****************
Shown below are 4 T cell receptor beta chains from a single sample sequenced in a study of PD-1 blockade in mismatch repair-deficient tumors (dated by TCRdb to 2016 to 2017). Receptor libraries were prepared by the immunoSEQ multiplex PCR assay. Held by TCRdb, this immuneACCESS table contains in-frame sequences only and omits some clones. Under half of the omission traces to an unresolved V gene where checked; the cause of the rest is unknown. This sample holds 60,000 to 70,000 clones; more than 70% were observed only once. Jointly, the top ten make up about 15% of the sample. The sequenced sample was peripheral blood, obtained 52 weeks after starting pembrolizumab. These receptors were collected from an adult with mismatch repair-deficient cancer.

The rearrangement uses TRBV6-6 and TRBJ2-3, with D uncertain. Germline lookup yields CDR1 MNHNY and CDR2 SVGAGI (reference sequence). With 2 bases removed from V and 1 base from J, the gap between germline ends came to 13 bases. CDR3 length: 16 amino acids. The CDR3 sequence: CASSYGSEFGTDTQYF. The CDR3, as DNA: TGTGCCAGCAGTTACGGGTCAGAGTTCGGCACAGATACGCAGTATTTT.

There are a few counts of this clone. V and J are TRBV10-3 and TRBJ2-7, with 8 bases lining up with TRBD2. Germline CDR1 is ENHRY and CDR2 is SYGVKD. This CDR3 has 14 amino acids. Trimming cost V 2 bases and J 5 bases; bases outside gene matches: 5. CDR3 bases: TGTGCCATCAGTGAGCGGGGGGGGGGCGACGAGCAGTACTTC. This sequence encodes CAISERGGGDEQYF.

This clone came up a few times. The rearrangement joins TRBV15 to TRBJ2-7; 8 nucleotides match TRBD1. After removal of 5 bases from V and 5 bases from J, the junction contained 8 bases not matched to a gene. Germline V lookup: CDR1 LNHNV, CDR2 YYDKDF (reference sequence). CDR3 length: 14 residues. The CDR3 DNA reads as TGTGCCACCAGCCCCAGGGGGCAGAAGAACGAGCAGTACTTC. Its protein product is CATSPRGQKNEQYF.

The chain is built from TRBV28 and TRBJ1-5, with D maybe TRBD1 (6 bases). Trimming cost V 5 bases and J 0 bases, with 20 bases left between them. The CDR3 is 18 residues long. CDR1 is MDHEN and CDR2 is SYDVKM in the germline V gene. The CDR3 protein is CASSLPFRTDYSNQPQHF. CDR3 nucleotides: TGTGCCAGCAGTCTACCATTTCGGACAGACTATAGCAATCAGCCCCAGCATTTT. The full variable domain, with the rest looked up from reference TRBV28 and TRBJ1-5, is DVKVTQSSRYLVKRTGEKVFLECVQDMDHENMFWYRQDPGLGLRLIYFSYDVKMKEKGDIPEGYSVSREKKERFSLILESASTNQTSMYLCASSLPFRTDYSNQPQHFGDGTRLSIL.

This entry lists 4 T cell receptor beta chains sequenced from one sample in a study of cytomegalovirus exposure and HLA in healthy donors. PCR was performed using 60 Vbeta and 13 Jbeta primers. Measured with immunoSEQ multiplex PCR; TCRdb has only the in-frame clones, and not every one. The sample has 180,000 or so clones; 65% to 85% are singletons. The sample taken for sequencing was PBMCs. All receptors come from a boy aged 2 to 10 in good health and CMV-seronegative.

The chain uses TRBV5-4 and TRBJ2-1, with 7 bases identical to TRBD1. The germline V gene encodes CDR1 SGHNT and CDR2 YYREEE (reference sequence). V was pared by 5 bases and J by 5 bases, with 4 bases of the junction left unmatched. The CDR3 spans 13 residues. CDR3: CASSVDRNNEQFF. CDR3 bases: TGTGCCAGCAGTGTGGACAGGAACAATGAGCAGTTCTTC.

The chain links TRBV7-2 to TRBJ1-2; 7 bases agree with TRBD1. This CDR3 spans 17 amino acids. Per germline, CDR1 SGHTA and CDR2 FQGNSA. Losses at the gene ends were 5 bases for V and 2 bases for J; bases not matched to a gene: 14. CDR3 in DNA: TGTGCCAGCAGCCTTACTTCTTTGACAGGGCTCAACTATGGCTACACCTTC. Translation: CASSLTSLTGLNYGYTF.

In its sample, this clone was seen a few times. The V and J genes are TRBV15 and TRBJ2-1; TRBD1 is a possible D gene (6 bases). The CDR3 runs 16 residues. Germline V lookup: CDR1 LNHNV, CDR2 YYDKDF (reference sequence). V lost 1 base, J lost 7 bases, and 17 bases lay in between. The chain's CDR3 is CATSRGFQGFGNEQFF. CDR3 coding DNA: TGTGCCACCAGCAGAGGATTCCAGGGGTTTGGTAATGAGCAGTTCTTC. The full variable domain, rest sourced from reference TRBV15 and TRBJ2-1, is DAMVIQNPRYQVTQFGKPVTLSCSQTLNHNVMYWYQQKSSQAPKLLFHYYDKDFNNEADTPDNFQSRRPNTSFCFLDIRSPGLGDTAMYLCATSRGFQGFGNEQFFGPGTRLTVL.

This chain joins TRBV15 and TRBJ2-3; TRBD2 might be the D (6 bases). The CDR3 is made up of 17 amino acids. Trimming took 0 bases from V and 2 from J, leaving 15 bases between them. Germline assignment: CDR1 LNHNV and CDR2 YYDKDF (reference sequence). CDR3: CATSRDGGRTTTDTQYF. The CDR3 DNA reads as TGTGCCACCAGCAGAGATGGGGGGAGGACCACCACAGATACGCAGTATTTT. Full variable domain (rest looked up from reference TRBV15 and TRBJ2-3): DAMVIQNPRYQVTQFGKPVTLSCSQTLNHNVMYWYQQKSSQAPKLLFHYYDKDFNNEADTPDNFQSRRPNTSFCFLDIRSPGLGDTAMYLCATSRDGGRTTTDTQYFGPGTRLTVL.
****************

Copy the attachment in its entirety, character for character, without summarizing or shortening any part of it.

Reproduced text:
Shown below are 4 T cell receptor beta chains from a single sample sequenced in a study of PD-1 blockade in mismatch repair-deficient tumors (dated by TCRdb to 2016 to 2017). Receptor libraries were prepared by the immunoSEQ multiplex PCR assay. Held by TCRdb, this immuneACCESS table contains in-frame sequences only and omits some clones. Under half of the omission traces to an unresolved V gene where checked; the cause of the rest is unknown. This sample holds 60,000 to 70,000 clones; more than 70% were observed only once. Jointly, the top ten make up about 15% of the sample. The sequenced sample was peripheral blood, obtained 52 weeks after starting pembrolizumab. These receptors were collected from an adult with mismatch repair-deficient cancer.

The rearrangement uses TRBV6-6 and TRBJ2-3, with D uncertain. Germline lookup yields CDR1 MNHNY and CDR2 SVGAGI (reference sequence). With 2 bases removed from V and 1 base from J, the gap between germline ends came to 13 bases. CDR3 length: 16 amino acids. The CDR3 sequence: CASSYGSEFGTDTQYF. The CDR3, as DNA: TGTGCCAGCAGTTACGGGTCAGAGTTCGGCACAGATACGCAGTATTTT.

There are a few counts of this clone. V and J are TRBV10-3 and TRBJ2-7, with 8 bases lining up with TRBD2. Germline CDR1 is ENHRY and CDR2 is SYGVKD. This CDR3 has 14 amino acids. Trimming cost V 2 bases and J 5 bases; bases outside gene matches: 5. CDR3 bases: TGTGCCATCAGTGAGCGGGGGGGGGGCGACGAGCAGTACTTC. This sequence encodes CAISERGGGDEQYF.

This clone came up a few times. The rearrangement joins TRBV15 to TRBJ2-7; 8 nucleotides match TRBD1. After removal of 5 bases from V and 5 bases from J, the junction contained 8 bases not matched to a gene. Germline V lookup: CDR1 LNHNV, CDR2 YYDKDF (reference sequence). CDR3 length: 14 residues. The CDR3 DNA reads as TGTGCCACCAGCCCCAGGGGGCAGAAGAACGAGCAGTACTTC. Its protein product is CATSPRGQKNEQYF.

The chain is built from TRBV28 and TRBJ1-5, with D maybe TRBD1 (6 bases). Trimming cost V 5 bases and J 0 bases, with 20 bases left between them. The CDR3 is 18 residues long. CDR1 is MDHEN and CDR2 is SYDVKM in the germline V gene. The CDR3 protein is CASSLPFRTDYSNQPQHF. CDR3 nucleotides: TGTGCCAGCAGTCTACCATTTCGGACAGACTATAGCAATCAGCCCCAGCATTTT. The full variable domain, with the rest looked up from reference TRBV28 and TRBJ1-5, is DVKVTQSSRYLVKRTGEKVFLECVQDMDHENMFWYRQDPGLGLRLIYFSYDVKMKEKGDIPEGYSVSREKKERFSLILESASTNQTSMYLCASSLPFRTDYSNQPQHFGDGTRLSIL.

This entry lists 4 T cell receptor beta chains sequenced from one sample in a study of cytomegalovirus exposure and HLA in healthy donors. PCR was performed using 60 Vbeta and 13 Jbeta primers. Measured with immunoSEQ multiplex PCR; TCRdb has only the in-frame clones, and not every one. The sample has 180,000 or so clones; 65% to 85% are singletons. The sample taken for sequencing was PBMCs. All receptors come from a boy aged 2 to 10 in good health and CMV-seronegative.

The chain uses TRBV5-4 and TRBJ2-1, with 7 bases identical to TRBD1. The germline V gene encodes CDR1 SGHNT and CDR2 YYREEE (reference sequence). V was pared by 5 bases and J by 5 bases, with 4 bases of the junction left unmatched. The CDR3 spans 13 residues. CDR3: CASSVDRNNEQFF. CDR3 bases: TGTGCCAGCAGTGTGGACAGGAACAATGAGCAGTTCTTC.

The chain links TRBV7-2 to TRBJ1-2; 7 bases agree with TRBD1. This CDR3 spans 17 amino acids. Per germline, CDR1 SGHTA and CDR2 FQGNSA. Losses at the gene ends were 5 bases for V and 2 bases for J; bases not matched to a gene: 14. CDR3 in DNA: TGTGCCAGCAGCCTTACTTCTTTGACAGGGCTCAACTATGGCTACACCTTC. Translation: CASSLTSLTGLNYGYTF.

In its sample, this clone was seen a few times. The V and J genes are TRBV15 and TRBJ2-1; TRBD1 is a possible D gene (6 bases). The CDR3 runs 16 residues. Germline V lookup: CDR1 LNHNV, CDR2 YYDKDF (reference sequence). V lost 1 base, J lost 7 bases, and 17 bases lay in between. The chain's CDR3 is CATSRGFQGFGNEQFF. CDR3 coding DNA: TGTGCCACCAGCAGAGGATTCCAGGGGTTTGGTAATGAGCAGTTCTTC. The full variable domain, rest sourced from reference TRBV15 and TRBJ2-1, is DAMVIQNPRYQVTQFGKPVTLSCSQTLNHNVMYWYQQKSSQAPKLLFHYYDKDFNNEADTPDNFQSRRPNTSFCFLDIRSPGLGDTAMYLCATSRGFQGFGNEQFFGPGTRLTVL.

This chain joins TRBV15 and TRBJ2-3; TRBD2 might be the D (6 bases). The CDR3 is made up of 17 amino acids. Trimming took 0 bases from V and 2 from J, leaving 15 bases between them. Germline assignment: CDR1 LNHNV and CDR2 YYDKDF (reference sequence). CDR3: CATSRDGGRTTTDTQYF. The CDR3 DNA reads as TGTGCCACCAGCAGAGATGGGGGGAGGACCACCACAGATACGCAGTATTTT. Full variable domain (rest looked up from reference TRBV15 and TRBJ2-3): DAMVIQNPRYQVTQFGKPVTLSCSQTLNHNVMYWYQQKSSQAPKLLFHYYDKDFNNEADTPDNFQSRRPNTSFCFLDIRSPGLGDTAMYLCATSRDGGRTTTDTQYFGPGTRLTVL.